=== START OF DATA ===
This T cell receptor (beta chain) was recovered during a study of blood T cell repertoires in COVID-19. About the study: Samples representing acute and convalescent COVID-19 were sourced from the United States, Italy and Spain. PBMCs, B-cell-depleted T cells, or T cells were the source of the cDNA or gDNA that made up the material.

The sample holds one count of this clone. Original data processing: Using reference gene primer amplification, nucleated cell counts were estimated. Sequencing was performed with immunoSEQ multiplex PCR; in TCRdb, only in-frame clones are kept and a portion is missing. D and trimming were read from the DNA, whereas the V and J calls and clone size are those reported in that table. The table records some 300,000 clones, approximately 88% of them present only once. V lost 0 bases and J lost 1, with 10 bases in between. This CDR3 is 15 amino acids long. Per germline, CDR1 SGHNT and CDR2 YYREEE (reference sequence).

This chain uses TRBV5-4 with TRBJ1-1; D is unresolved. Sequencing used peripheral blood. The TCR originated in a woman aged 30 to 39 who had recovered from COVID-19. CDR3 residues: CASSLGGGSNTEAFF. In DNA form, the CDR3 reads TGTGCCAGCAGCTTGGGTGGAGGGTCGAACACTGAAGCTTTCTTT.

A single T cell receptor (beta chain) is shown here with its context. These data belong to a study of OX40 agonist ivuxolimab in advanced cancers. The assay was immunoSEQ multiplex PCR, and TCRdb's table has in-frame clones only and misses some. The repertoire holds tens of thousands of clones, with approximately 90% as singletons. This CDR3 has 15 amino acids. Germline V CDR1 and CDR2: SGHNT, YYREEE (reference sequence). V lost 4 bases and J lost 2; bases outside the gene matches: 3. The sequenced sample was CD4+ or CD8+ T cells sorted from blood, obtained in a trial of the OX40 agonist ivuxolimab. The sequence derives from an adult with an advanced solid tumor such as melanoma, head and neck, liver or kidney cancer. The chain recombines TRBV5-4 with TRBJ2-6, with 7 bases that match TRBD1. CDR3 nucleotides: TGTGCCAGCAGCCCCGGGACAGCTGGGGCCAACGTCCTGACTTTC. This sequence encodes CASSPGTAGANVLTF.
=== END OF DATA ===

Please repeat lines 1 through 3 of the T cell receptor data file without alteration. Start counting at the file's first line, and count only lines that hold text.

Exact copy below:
This T cell receptor (beta chain) was recovered during a study of blood T cell repertoires in COVID-19. About the study: Samples representing acute and convalescent COVID-19 were sourced from the United States, Italy and Spain. PBMCs, B-cell-depleted T cells, or T cells were the source of the cDNA or gDNA that made up the material.

The sample holds one count of this clone. Original data processing: Using reference gene primer amplification, nucleated cell counts were estimated. Sequencing was performed with immunoSEQ multiplex PCR; in TCRdb, only in-frame clones are kept and a portion is missing. D and trimming were read from the DNA, whereas the V and J calls and clone size are those reported in that table. The table records some 300,000 clones, approximately 88% of them present only once. V lost 0 bases and J lost 1, with 10 bases in between. This CDR3 is 15 amino acids long. Per germline, CDR1 SGHNT and CDR2 YYREEE (reference sequence).

This chain uses TRBV5-4 with TRBJ1-1; D is unresolved. Sequencing used peripheral blood. The TCR originated in a woman aged 30 to 39 who had recovered from COVID-19. CDR3 residues: CASSLGGGSNTEAFF. In DNA form, the CDR3 reads TGTGCCAGCAGCTTGGGTGGAGGGTCGAACACTGAAGCTTTCTTT.